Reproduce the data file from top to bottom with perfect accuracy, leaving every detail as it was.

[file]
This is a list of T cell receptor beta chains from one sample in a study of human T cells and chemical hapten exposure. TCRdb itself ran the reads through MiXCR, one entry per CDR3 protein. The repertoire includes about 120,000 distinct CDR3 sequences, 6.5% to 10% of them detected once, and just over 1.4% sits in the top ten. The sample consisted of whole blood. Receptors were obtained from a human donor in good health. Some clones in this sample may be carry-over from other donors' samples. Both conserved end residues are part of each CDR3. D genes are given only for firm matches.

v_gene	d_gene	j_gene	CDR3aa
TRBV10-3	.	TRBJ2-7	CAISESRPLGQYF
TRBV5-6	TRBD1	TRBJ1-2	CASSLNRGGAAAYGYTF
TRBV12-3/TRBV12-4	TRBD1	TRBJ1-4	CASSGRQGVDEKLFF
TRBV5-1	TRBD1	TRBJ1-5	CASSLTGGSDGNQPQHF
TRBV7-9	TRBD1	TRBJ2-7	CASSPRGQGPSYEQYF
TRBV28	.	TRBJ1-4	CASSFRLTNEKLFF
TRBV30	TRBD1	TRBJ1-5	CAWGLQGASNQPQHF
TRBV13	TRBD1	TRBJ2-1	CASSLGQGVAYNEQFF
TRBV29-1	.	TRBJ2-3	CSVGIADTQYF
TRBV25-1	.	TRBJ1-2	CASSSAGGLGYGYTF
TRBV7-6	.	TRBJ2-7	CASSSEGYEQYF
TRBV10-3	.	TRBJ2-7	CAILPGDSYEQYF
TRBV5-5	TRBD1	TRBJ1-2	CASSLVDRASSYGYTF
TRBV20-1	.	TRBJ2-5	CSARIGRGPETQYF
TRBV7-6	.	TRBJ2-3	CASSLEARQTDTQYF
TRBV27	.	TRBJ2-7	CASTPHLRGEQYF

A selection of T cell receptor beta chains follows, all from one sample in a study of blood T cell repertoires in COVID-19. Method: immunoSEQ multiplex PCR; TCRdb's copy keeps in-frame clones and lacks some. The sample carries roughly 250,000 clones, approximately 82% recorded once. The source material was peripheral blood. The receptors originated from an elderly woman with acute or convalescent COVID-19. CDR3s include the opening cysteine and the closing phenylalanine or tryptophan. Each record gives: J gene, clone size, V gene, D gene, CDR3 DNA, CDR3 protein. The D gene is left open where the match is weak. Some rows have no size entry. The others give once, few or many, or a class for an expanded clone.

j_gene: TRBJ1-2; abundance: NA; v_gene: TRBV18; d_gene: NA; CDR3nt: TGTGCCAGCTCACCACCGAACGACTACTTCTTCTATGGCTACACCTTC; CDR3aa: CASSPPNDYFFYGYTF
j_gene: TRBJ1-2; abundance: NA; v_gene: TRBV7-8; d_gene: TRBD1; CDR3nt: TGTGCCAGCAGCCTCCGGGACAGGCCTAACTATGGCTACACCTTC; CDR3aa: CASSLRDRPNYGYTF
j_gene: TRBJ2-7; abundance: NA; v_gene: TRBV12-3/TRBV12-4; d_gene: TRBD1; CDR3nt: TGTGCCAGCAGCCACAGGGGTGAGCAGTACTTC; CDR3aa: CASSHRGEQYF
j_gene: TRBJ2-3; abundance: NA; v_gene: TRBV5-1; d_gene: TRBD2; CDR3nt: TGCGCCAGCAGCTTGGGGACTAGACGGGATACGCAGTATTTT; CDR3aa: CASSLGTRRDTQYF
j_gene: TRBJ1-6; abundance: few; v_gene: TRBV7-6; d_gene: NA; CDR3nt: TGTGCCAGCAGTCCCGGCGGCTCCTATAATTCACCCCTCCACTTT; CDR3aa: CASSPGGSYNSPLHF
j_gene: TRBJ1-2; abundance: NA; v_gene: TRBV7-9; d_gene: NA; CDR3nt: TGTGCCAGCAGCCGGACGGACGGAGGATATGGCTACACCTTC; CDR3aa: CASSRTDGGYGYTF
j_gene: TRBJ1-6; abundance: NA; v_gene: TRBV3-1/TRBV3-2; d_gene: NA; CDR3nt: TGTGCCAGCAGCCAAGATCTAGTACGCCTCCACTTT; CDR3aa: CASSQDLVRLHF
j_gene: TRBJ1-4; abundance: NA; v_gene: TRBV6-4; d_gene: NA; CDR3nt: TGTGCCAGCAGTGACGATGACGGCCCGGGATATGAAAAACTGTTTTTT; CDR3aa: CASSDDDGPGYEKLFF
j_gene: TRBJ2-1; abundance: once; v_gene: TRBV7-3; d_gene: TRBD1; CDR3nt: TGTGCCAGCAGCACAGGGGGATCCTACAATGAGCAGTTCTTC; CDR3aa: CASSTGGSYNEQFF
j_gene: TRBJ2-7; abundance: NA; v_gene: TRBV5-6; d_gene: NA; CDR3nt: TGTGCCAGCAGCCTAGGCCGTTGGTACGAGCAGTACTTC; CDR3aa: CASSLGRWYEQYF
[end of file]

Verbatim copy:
This is a list of T cell receptor beta chains from one sample in a study of human T cells and chemical hapten exposure. TCRdb itself ran the reads through MiXCR, one entry per CDR3 protein. The repertoire includes about 120,000 distinct CDR3 sequences, 6.5% to 10% of them detected once, and just over 1.4% sits in the top ten. The sample consisted of whole blood. Receptors were obtained from a human donor in good health. Some clones in this sample may be carry-over from other donors' samples. Both conserved end residues are part of each CDR3. D genes are given only for firm matches.

v_gene	d_gene	j_gene	CDR3aa
TRBV10-3	.	TRBJ2-7	CAISESRPLGQYF
TRBV5-6	TRBD1	TRBJ1-2	CASSLNRGGAAAYGYTF
TRBV12-3/TRBV12-4	TRBD1	TRBJ1-4	CASSGRQGVDEKLFF
TRBV5-1	TRBD1	TRBJ1-5	CASSLTGGSDGNQPQHF
TRBV7-9	TRBD1	TRBJ2-7	CASSPRGQGPSYEQYF
TRBV28	.	TRBJ1-4	CASSFRLTNEKLFF
TRBV30	TRBD1	TRBJ1-5	CAWGLQGASNQPQHF
TRBV13	TRBD1	TRBJ2-1	CASSLGQGVAYNEQFF
TRBV29-1	.	TRBJ2-3	CSVGIADTQYF
TRBV25-1	.	TRBJ1-2	CASSSAGGLGYGYTF
TRBV7-6	.	TRBJ2-7	CASSSEGYEQYF
TRBV10-3	.	TRBJ2-7	CAILPGDSYEQYF
TRBV5-5	TRBD1	TRBJ1-2	CASSLVDRASSYGYTF
TRBV20-1	.	TRBJ2-5	CSARIGRGPETQYF
TRBV7-6	.	TRBJ2-3	CASSLEARQTDTQYF
TRBV27	.	TRBJ2-7	CASTPHLRGEQYF

A selection of T cell receptor beta chains follows, all from one sample in a study of blood T cell repertoires in COVID-19. Method: immunoSEQ multiplex PCR; TCRdb's copy keeps in-frame clones and lacks some. The sample carries roughly 250,000 clones, approximately 82% recorded once. The source material was peripheral blood. The receptors originated from an elderly woman with acute or convalescent COVID-19. CDR3s include the opening cysteine and the closing phenylalanine or tryptophan. Each record gives: J gene, clone size, V gene, D gene, CDR3 DNA, CDR3 protein. The D gene is left open where the match is weak. Some rows have no size entry. The others give once, few or many, or a class for an expanded clone.

j_gene: TRBJ1-2; abundance: NA; v_gene: TRBV18; d_gene: NA; CDR3nt: TGTGCCAGCTCACCACCGAACGACTACTTCTTCTATGGCTACACCTTC; CDR3aa: CASSPPNDYFFYGYTF
j_gene: TRBJ1-2; abundance: NA; v_gene: TRBV7-8; d_gene: TRBD1; CDR3nt: TGTGCCAGCAGCCTCCGGGACAGGCCTAACTATGGCTACACCTTC; CDR3aa: CASSLRDRPNYGYTF
j_gene: TRBJ2-7; abundance: NA; v_gene: TRBV12-3/TRBV12-4; d_gene: TRBD1; CDR3nt: TGTGCCAGCAGCCACAGGGGTGAGCAGTACTTC; CDR3aa: CASSHRGEQYF
j_gene: TRBJ2-3; abundance: NA; v_gene: TRBV5-1; d_gene: TRBD2; CDR3nt: TGCGCCAGCAGCTTGGGGACTAGACGGGATACGCAGTATTTT; CDR3aa: CASSLGTRRDTQYF
j_gene: TRBJ1-6; abundance: few; v_gene: TRBV7-6; d_gene: NA; CDR3nt: TGTGCCAGCAGTCCCGGCGGCTCCTATAATTCACCCCTCCACTTT; CDR3aa: CASSPGGSYNSPLHF
j_gene: TRBJ1-2; abundance: NA; v_gene: TRBV7-9; d_gene: NA; CDR3nt: TGTGCCAGCAGCCGGACGGACGGAGGATATGGCTACACCTTC; CDR3aa: CASSRTDGGYGYTF
j_gene: TRBJ1-6; abundance: NA; v_gene: TRBV3-1/TRBV3-2; d_gene: NA; CDR3nt: TGTGCCAGCAGCCAAGATCTAGTACGCCTCCACTTT; CDR3aa: CASSQDLVRLHF
j_gene: TRBJ1-4; abundance: NA; v_gene: TRBV6-4; d_gene: NA; CDR3nt: TGTGCCAGCAGTGACGATGACGGCCCGGGATATGAAAAACTGTTTTTT; CDR3aa: CASSDDDGPGYEKLFF
j_gene: TRBJ2-1; abundance: once; v_gene: TRBV7-3; d_gene: TRBD1; CDR3nt: TGTGCCAGCAGCACAGGGGGATCCTACAATGAGCAGTTCTTC; CDR3aa: CASSTGGSYNEQFF
j_gene: TRBJ2-7; abundance: NA; v_gene: TRBV5-6; d_gene: NA; CDR3nt: TGTGCCAGCAGCCTAGGCCGTTGGTACGAGCAGTACTTC; CDR3aa: CASSLGRWYEQYF